These systems can be designed in several ways, and are described using various terminology:

  • Geo Grids
  • Thermal Grids
  • Geo Energy Networks
  • Geothermal District Heating (GeoDH)
  • Ambient Temperature Geothermal Loops
  • Ground Heat Exchange District (GHEXD)
  • Community Ground Source Heat Pumps (CGSHP)

Configurations/Applications

The typical configuration of a district energy system is to connect piping trunk lines to the source of energy (e.g., centralized boiler plant, centralized chillers) and for these trunk lines to be buried under streets, where they connect to smaller branch lines which feed individual buildings with heated or chilled fluid. In a multi-building campus setting such as a university, hospital, or industrial complex, pipelines are sometimes run through underground tunnels for maintenance access to equipment such as valves and pumps. So-called four-pipe systems include heated fluid supply and return pipes plus chilled fluid supply and return pipes to allow buildings to switch from heating to cooling mode as needed. Each building typically utilizes an energy meter device that measures flow rate and change in fluid temperature to calculate its energy consumption for billing purposes.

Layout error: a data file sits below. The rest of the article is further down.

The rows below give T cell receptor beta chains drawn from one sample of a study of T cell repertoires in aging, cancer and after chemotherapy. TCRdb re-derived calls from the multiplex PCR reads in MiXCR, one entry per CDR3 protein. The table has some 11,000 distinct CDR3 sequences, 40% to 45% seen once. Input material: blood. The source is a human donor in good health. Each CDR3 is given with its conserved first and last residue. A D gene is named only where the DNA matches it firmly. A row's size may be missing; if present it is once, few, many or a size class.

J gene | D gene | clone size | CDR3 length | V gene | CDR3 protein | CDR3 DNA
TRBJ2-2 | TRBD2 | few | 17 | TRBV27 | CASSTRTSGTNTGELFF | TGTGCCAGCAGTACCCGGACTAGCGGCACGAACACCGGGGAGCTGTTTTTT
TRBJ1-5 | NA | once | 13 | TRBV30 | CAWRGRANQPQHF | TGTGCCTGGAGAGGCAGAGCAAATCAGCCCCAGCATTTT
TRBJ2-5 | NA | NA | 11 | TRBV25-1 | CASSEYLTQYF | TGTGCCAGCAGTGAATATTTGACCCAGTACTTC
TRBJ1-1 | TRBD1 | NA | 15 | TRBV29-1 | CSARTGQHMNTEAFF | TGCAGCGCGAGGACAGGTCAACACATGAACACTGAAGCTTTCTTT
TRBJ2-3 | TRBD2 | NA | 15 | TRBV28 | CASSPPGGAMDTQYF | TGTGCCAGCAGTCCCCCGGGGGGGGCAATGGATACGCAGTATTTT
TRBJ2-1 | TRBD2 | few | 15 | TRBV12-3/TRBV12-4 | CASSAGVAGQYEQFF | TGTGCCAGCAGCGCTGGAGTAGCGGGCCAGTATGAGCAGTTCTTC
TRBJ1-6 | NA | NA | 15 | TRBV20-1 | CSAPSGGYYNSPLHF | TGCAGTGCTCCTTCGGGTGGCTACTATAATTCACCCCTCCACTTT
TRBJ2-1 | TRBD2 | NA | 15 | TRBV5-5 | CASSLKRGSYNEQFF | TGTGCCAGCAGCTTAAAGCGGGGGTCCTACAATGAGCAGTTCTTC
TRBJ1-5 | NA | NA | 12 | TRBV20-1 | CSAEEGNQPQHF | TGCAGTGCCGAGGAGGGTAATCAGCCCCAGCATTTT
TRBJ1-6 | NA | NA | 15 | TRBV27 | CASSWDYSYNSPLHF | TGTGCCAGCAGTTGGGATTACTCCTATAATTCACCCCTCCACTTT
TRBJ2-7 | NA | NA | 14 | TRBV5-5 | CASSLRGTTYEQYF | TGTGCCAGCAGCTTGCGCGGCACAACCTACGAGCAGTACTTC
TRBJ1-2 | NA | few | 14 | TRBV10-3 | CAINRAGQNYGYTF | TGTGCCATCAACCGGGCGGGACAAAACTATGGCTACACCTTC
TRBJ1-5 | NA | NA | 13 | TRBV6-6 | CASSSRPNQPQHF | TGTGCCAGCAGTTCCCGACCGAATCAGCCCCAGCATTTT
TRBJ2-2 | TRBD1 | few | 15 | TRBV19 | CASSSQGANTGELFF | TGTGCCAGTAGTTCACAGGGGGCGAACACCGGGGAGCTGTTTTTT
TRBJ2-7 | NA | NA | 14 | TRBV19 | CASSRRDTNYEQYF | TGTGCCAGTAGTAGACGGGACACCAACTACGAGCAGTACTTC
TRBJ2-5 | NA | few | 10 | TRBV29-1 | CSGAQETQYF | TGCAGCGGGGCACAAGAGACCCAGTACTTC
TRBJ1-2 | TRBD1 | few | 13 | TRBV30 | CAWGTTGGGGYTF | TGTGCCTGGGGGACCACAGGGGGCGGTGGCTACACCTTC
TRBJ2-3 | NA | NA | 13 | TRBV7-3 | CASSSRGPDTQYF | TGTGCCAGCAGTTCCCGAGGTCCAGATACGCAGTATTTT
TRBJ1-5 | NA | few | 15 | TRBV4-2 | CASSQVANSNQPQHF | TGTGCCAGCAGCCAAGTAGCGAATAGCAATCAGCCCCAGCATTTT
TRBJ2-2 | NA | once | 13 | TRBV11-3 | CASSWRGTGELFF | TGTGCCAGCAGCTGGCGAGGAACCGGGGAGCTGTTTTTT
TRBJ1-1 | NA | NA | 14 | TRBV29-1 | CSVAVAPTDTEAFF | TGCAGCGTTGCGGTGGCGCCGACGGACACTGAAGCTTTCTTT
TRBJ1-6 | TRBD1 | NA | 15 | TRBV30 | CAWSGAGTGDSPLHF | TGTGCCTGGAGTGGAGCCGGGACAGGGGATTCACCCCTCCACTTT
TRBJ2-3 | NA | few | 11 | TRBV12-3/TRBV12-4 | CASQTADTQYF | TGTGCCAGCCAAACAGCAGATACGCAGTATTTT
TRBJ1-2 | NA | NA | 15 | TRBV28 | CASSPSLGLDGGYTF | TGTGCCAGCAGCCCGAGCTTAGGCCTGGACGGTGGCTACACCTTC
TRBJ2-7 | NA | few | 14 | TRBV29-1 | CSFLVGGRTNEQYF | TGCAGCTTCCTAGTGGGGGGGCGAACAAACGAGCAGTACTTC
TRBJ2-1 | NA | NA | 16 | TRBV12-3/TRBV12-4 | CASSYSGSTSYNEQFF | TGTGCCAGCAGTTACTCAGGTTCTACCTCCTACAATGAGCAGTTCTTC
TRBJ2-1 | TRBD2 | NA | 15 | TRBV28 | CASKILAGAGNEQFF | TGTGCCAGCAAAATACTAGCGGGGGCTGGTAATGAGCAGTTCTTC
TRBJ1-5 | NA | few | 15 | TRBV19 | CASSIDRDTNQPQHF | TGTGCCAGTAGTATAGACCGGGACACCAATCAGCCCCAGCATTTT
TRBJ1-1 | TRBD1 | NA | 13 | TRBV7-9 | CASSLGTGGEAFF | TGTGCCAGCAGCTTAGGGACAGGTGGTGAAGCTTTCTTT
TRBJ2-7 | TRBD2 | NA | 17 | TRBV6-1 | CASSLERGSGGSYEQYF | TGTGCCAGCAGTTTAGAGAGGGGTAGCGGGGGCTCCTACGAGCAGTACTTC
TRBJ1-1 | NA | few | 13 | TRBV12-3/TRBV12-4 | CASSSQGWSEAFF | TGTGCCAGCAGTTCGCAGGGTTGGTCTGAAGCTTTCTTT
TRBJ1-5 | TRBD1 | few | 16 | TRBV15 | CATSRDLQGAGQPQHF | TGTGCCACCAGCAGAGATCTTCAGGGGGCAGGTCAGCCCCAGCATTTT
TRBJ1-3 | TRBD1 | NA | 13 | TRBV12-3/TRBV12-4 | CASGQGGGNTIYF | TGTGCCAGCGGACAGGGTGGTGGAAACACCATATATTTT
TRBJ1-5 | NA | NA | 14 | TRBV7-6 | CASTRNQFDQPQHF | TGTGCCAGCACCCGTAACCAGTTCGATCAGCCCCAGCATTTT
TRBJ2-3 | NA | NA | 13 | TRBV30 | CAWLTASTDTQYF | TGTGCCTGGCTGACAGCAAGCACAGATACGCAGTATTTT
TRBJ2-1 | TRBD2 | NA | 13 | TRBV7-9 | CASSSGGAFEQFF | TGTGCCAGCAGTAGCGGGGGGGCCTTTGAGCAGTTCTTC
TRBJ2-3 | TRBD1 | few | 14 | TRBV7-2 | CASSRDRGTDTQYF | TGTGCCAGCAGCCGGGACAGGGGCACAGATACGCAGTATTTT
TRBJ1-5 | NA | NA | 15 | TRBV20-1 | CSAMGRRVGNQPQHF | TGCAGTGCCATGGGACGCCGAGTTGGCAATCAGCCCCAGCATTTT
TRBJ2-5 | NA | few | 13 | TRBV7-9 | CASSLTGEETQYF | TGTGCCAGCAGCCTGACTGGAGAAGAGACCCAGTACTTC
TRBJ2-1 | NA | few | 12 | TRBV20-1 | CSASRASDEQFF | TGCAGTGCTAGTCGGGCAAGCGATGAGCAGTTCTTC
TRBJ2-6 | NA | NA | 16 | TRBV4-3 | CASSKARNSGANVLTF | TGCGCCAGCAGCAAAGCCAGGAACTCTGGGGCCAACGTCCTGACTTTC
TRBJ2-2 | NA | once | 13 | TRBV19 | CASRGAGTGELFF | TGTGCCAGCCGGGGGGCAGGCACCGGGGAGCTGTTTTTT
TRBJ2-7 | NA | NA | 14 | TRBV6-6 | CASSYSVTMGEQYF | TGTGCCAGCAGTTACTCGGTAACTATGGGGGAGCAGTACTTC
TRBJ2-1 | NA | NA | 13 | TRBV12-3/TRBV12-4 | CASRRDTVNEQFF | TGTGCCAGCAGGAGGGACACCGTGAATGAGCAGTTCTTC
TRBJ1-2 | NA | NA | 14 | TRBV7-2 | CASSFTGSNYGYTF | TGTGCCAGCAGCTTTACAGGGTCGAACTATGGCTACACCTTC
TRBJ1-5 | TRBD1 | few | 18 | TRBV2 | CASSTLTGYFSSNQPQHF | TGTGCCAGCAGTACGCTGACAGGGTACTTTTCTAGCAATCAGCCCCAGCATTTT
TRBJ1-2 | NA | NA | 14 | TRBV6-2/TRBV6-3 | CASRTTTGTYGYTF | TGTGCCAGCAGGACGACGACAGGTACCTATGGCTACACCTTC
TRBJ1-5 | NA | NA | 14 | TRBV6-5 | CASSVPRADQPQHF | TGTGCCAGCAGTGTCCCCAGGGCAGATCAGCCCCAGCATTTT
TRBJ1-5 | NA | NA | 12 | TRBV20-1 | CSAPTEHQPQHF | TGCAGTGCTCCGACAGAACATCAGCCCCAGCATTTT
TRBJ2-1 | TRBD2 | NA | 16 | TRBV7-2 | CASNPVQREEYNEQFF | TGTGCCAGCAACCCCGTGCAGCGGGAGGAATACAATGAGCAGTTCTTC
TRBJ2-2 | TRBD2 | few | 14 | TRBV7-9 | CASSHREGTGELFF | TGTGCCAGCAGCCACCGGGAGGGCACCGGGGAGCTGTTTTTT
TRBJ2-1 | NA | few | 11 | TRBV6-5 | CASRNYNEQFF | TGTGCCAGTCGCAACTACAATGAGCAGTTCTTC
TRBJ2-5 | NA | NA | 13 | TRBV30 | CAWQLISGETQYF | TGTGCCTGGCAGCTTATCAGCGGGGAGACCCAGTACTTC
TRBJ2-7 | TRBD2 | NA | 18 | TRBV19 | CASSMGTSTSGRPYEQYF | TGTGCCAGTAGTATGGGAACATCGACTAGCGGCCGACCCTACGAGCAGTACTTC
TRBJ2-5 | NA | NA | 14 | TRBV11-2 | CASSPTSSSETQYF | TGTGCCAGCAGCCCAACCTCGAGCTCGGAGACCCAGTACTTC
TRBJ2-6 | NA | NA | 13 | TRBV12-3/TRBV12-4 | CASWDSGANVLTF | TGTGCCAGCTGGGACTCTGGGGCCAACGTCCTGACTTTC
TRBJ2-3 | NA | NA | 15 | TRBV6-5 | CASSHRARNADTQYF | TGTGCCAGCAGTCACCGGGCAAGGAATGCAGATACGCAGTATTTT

In geothermal district energy systems (see above), buildings in the same district network can exchange thermal energy with the fluid in a single main pipeline, utilizing heat pumps within buildings to extract or return thermal energy to the main pipeline. In such a system, one building may be heating while another is cooling, with each building exchanging energy with the district pipeline (i.e., ambient temperature loop). In this case, the total energy consumption for the network is greatly reduced, minimizing the use of fossil fuels for energy production. Heated water can be used for applications such as traditional hydronic heating for space conditioning, radiant heating, outdoor snow and ice melting, and more. Chilled water is used for traditional hydronic heating for space conditioning, radiant cooling, and more.

Materials